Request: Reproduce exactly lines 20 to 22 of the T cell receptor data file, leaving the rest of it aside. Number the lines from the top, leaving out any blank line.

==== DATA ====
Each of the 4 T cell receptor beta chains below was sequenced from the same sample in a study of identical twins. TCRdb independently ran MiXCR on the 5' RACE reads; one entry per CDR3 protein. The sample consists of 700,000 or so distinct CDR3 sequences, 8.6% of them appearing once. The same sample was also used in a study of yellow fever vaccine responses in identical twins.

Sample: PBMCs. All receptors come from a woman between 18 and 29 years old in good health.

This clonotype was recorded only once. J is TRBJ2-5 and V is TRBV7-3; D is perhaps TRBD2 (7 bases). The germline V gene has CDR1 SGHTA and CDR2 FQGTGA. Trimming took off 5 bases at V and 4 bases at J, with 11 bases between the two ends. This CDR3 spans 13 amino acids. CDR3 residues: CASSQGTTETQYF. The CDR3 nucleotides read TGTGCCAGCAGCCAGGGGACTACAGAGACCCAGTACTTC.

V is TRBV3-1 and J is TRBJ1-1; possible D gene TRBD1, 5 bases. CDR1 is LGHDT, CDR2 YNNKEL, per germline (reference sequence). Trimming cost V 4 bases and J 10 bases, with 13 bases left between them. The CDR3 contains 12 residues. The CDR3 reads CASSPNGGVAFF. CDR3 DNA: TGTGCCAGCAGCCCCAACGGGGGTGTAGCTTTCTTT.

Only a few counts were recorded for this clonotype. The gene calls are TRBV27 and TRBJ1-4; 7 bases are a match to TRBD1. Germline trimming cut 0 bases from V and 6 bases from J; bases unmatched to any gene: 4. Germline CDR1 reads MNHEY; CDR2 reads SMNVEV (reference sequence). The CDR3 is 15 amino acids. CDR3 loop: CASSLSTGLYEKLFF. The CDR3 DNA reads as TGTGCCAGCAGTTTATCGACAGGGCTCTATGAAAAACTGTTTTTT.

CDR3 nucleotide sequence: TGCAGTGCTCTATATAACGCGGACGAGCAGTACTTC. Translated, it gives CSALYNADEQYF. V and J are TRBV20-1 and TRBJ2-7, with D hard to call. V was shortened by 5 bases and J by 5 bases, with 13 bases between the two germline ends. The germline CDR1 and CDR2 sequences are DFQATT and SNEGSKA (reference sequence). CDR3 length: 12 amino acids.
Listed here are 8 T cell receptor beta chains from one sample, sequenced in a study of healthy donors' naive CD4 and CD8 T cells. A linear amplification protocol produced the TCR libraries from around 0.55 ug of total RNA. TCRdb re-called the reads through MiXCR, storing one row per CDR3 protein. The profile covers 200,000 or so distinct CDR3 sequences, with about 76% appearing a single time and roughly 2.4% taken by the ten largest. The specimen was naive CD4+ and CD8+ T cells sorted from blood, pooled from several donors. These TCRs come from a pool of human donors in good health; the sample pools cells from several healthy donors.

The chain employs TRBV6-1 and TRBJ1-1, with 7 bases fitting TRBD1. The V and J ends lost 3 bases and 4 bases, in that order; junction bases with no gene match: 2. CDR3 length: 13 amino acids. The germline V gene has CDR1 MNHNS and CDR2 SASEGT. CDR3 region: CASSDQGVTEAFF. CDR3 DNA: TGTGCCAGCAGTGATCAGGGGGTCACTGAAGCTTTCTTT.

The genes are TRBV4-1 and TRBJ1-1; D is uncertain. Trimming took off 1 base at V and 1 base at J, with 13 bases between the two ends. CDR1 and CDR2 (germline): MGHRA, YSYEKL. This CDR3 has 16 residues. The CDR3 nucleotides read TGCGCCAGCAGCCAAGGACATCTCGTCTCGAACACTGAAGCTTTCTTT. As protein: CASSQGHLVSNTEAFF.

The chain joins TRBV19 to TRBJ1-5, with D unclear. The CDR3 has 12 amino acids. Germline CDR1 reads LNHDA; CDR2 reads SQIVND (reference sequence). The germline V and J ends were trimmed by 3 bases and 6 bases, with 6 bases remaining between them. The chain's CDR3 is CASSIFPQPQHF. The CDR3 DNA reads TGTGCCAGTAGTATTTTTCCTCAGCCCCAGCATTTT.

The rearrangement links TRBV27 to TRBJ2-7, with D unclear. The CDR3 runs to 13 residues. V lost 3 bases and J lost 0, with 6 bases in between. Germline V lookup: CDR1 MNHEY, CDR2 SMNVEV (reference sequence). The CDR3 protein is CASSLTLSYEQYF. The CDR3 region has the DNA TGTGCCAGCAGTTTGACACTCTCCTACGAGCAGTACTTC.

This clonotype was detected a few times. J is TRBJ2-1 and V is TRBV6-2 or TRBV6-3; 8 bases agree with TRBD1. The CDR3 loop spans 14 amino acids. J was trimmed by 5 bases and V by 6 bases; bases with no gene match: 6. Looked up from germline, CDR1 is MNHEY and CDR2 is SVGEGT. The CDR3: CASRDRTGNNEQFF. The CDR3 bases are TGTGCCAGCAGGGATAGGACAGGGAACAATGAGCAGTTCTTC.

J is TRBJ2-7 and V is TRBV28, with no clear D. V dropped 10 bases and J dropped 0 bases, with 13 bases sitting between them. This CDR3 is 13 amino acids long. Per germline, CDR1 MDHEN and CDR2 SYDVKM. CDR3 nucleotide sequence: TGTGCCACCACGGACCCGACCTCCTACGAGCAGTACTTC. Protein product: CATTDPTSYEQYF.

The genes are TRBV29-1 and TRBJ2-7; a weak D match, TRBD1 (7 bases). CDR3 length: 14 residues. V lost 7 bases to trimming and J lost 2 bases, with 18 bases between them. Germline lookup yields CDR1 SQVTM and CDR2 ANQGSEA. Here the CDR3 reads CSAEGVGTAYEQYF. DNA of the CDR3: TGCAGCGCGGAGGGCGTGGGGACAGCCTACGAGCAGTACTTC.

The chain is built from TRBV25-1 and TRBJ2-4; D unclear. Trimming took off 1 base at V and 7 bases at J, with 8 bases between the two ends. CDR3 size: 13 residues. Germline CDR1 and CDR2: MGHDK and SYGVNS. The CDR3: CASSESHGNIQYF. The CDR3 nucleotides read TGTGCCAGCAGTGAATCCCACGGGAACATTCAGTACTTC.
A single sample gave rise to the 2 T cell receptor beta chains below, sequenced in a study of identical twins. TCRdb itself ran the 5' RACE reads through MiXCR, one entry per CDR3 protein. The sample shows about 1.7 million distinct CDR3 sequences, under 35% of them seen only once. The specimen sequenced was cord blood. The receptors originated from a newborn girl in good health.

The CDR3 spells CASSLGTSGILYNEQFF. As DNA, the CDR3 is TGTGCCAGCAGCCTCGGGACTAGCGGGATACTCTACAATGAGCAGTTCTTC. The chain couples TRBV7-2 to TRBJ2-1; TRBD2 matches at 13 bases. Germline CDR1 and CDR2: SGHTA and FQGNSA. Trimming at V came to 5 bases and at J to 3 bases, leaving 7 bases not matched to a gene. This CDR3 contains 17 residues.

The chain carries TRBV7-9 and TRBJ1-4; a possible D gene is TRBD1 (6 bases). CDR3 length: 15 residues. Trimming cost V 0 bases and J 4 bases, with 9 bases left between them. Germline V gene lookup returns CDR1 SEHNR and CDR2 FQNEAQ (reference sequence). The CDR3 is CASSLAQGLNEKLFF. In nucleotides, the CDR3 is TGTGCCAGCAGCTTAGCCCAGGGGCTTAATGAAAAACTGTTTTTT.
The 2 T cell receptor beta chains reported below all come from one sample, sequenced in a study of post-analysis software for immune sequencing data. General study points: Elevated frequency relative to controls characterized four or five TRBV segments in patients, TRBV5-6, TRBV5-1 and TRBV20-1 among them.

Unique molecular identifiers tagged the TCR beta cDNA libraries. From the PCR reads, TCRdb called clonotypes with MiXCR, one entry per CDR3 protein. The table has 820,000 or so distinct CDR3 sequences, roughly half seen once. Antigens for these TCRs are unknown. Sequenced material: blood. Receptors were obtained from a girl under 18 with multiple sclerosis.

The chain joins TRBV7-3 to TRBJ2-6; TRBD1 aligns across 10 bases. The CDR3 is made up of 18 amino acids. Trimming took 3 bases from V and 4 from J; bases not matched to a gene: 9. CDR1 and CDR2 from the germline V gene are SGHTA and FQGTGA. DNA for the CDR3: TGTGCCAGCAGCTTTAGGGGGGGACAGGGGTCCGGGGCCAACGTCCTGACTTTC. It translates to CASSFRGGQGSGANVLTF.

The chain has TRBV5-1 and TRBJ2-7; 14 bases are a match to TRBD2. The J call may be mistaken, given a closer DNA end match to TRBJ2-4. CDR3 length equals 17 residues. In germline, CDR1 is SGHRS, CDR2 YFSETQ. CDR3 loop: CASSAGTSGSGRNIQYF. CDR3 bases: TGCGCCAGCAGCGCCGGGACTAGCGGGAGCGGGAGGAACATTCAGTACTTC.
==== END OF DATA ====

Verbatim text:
Unique molecular identifiers tagged the TCR beta cDNA libraries. From the PCR reads, TCRdb called clonotypes with MiXCR, one entry per CDR3 protein. The table has 820,000 or so distinct CDR3 sequences, roughly half seen once. Antigens for these TCRs are unknown. Sequenced material: blood. Receptors were obtained from a girl under 18 with multiple sclerosis.

The chain joins TRBV7-3 to TRBJ2-6; TRBD1 aligns across 10 bases. The CDR3 is made up of 18 amino acids. Trimming took 3 bases from V and 4 from J; bases not matched to a gene: 9. CDR1 and CDR2 from the germline V gene are SGHTA and FQGTGA. DNA for the CDR3: TGTGCCAGCAGCTTTAGGGGGGGACAGGGGTCCGGGGCCAACGTCCTGACTTTC. It translates to CASSFRGGQGSGANVLTF.

The chain has TRBV5-1 and TRBJ2-7; 14 bases are a match to TRBD2. The J call may be mistaken, given a closer DNA end match to TRBJ2-4. CDR3 length equals 17 residues. In germline, CDR1 is SGHRS, CDR2 YFSETQ. CDR3 loop: CASSAGTSGSGRNIQYF. CDR3 bases: TGCGCCAGCAGCGCCGGGACTAGCGGGAGCGGGAGGAACATTCAGTACTTC.